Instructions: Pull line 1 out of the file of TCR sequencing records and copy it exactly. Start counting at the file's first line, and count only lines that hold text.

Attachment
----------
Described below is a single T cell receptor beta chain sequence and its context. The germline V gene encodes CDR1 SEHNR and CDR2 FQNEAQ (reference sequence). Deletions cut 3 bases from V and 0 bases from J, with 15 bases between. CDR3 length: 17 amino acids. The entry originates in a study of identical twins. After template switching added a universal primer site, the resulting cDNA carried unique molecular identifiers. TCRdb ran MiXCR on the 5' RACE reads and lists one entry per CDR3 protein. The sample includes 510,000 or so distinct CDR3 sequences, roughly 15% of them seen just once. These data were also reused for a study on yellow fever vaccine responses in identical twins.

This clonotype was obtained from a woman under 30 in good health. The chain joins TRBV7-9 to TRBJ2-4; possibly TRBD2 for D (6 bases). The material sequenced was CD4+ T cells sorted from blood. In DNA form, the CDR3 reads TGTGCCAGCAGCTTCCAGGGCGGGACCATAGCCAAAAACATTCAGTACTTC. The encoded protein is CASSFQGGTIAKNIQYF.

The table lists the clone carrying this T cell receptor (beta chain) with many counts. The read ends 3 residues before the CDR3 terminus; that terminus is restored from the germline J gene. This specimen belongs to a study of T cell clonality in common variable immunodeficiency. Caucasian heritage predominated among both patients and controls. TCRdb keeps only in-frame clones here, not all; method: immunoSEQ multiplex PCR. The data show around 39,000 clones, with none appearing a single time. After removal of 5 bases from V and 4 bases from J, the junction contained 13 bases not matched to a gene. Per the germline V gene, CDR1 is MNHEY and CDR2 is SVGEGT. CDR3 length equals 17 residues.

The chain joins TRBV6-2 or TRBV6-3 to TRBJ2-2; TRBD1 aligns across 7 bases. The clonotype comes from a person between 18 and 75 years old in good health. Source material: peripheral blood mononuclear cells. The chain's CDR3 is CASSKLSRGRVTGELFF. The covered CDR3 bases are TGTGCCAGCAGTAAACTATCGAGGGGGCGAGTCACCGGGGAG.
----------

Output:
Described below is a single T cell receptor beta chain sequence and its context. The germline V gene encodes CDR1 SEHNR and CDR2 FQNEAQ (reference sequence). Deletions cut 3 bases from V and 0 bases from J, with 15 bases between. CDR3 length: 17 amino acids. The entry originates in a study of identical twins. After template switching added a universal primer site, the resulting cDNA carried unique molecular identifiers. TCRdb ran MiXCR on the 5' RACE reads and lists one entry per CDR3 protein. The sample includes 510,000 or so distinct CDR3 sequences, roughly 15% of them seen just once. These data were also reused for a study on yellow fever vaccine responses in identical twins.